Striplv Magazine - The Sexiest Magazine on the Planet, Issue 0417

Issue link:

Contents of this Issue


Page 39 of 79

Prince (June 7, 1958 – April 21, 2016): Although he once changed his name to an unpronounceable symbol, Prince Rogers Nelson’s music rose above genres and transcended generations as a dazzling mix of pop, rock and downright funk. In addition to writing and performing songs for himself such as “When Doves Cry,” “Purple Rain,” “Kiss,” “Raspberry Beret” and many others, he wrote songs for such performers as: The Bangles (“Manic Monday”), Sheena Easton (“Sugar Walls”), Sinead O’Connor (“Nothing Compares 2 U”), Alicia Keys (“How Come You Don’t Call Me Anymore”) and Cyndi Lauper’s cover of (“When You Were Mine”) to name a few. Prince was inducted into the Rock and Roll Hall of Fame in 2004. His shocking death last year drew an international outpouring of grief and admiration from around the world, showing just how influential he was to the masses as well as the reach and impact he had on pop culture in general. In a strange twist of fate, Prince’s protégé, Vanity, also passed away in 2016, just two months before her mentor. Scott Weiland (October 27, 1967 – December 3, 2015): During a career that spanned three decades, Weiland was best known as the lead singer for Stone Temple Pilots from 1989 to 2002 and again from 2008 to 2013. He was also a member of the supergroup Velvet Revolver from 2003 to 2008 and recorded one album with Art of Anarchy. His onstage presence was considered both chaotic and flamboyant as he was not only known for frequently changing his appearance but his vocal style (he sometimes used a megaphone during concerts for vocal effects). While touring in Minnesota for his album Blaster, Weiland died of a drug overdose on his tour bus. Upon his death, The Smashing Pumpkins’ Billy Corgan called Weiland one of three “voices of the generation” along with Layne Staley and Kurt Cobain. Cory Wells (February 5, 1941 – October 20, 2015): In 1968 Wells and Danny Hutton – a former songwriter and performer for Hanna-Barbera Productions – formed the band Three Dog Night. They added a third lead singer, Chuck Negron, whom Hutton had met at a Hollywood party. Wells sang the lead vocal on the band’s #1 hit “Mama Told Me (Not to Come).” He once said that Randy Newman, who wrote the song, called him on the phone to thank him for “putting my kids through college.” Wells died suddenly in his sleep in Dunkirk, New York from an infection related to multiple myeloma, a form of blood cancer. Maurice White (December 19, 1941 – February 4, 2016): A singer-songwriter, musician, record producer, arranger and bandleader, White was the founder and leader of the band Earth, Wind & Fire. Leaving behind a legacy of funky, spiritually uplifting songs that were loved by audiences of all colors and creeds, White was nominated for 20 Grammy Awards and won 7. Some of his hits were “Shining Star,” “Sing a Song” and “September.” He worked with several famous recording artists, including Deniece Williams, the Emotions, Barbra Streisand and Neil Diamond. White was diagnosed with Parkinson’s disease in the late ‘80s, which led him to stop touring with the band in 1994. He retained executive control of Earth, Wind & Fire and remained active in the music business. He was inducted into the Rock and Roll Hall of Fame and the Vocal Group Hall of Fame as a member of Earth, Wind & Fire. White died in his sleep from the effects of Parkinson’s disease at his home in Los Angeles. John Geils (February 20, 1946 – April 11, 2017): Between 1970 and 1985, The J. Geils Band release 11 albums. For their first few years, the group was mostly influenced by rhythm and blues and soul music before moving toward rock and pop. In 1980 Geils and his band breakthrough with the album and title track “Love Stinks” which they followed up with 1982’s Freeze Frame which produced the song of the same name and the hit “Centerfold,” which sat at #1 for six weeks. When the band broke up in 1985, Geils put down the guitar and began concentrating on auto racing. In 1992 he got back into music producing an album for Danny Klein and formed the band Bluestime with Magic Dick. He also played in the New Guitar Summit and the acoustic trio Kings of Strings. In 2005, he released his first solo jazz album. In 2009 the town of Groton, Massachusetts proclaimed December 1st as “J. Geils Day” and in 2015 Geils was named to the Wall of Honor at his high school alma mater in Bernardsville, New Jersey. He passed of natural causes at his home in Groton. Header photo by Lenscap Photography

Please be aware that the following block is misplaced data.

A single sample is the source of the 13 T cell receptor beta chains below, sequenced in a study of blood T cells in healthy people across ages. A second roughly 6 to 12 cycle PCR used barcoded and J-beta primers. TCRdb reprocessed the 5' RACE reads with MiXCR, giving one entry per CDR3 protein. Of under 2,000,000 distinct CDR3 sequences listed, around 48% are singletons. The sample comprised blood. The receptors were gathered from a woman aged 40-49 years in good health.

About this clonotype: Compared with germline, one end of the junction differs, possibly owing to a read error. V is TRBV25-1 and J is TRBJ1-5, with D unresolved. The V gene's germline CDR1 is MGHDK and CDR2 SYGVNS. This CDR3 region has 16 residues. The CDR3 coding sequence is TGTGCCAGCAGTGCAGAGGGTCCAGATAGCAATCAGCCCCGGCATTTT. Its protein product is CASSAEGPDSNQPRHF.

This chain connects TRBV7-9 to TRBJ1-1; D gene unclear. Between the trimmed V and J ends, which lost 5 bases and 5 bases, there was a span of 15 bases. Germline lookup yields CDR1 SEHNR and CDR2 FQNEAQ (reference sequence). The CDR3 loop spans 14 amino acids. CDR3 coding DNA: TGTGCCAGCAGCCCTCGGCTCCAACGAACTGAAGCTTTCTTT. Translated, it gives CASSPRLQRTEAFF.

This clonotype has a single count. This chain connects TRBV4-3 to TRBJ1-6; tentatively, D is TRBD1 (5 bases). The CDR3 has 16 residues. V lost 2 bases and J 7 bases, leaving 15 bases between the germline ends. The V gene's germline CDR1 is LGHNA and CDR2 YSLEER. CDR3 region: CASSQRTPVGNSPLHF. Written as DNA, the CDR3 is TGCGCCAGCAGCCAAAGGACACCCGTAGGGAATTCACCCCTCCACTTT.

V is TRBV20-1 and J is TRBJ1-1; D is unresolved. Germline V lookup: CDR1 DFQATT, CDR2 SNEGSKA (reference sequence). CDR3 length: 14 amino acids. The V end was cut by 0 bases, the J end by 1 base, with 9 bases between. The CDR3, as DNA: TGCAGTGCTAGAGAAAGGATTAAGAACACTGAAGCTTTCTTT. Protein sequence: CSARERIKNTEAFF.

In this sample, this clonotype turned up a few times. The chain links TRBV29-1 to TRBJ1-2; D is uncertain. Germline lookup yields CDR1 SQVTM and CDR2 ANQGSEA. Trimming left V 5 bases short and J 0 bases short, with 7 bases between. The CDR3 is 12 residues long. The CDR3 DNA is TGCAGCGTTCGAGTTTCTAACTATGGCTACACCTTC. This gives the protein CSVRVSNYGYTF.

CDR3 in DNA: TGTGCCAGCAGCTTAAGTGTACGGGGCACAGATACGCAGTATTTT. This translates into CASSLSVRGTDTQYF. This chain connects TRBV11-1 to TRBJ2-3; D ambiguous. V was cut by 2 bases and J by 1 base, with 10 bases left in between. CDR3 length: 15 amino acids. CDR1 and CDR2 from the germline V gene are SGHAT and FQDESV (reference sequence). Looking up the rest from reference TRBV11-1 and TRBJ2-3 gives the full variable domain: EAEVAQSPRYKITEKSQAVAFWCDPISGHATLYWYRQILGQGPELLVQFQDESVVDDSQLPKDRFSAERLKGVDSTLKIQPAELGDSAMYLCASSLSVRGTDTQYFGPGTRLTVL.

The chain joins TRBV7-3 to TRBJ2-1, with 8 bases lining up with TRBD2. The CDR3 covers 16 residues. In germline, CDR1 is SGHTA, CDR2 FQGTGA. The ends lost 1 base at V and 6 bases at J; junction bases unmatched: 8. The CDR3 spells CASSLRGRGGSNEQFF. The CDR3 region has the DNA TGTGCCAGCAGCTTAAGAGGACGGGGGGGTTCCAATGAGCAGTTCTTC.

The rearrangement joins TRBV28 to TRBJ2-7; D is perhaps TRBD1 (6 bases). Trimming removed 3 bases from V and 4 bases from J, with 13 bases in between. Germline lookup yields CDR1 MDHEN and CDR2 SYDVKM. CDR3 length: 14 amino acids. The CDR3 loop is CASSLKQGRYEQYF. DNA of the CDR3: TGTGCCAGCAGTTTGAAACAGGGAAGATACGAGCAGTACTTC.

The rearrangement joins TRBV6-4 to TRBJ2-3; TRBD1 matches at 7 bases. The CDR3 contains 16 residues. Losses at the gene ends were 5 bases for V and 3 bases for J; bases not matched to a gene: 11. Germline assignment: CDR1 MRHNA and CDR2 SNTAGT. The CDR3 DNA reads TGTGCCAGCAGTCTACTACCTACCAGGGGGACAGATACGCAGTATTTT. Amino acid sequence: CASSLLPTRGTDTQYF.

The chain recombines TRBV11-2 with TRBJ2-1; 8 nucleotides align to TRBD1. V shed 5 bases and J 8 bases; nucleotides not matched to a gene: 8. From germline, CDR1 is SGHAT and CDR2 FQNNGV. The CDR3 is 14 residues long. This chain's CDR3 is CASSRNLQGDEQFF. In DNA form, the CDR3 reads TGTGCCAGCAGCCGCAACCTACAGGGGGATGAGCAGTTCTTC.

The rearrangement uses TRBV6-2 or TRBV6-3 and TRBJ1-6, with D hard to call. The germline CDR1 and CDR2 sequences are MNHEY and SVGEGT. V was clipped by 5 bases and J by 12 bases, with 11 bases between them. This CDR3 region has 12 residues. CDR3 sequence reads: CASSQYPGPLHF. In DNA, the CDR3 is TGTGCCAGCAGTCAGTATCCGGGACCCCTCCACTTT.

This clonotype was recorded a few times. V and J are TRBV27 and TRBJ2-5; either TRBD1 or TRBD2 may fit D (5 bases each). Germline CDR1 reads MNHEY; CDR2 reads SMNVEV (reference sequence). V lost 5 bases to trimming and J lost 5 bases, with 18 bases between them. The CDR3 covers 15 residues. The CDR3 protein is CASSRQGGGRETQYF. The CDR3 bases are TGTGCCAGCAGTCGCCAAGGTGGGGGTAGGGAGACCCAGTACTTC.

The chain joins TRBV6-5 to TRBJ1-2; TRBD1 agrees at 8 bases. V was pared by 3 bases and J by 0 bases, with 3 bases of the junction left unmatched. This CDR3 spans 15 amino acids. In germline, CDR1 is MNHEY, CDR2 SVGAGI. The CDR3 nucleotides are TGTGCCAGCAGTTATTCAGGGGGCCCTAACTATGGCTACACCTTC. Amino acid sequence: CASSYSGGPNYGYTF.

Articles in this issue

view archives of STRIPLV0517 - striplvissue0517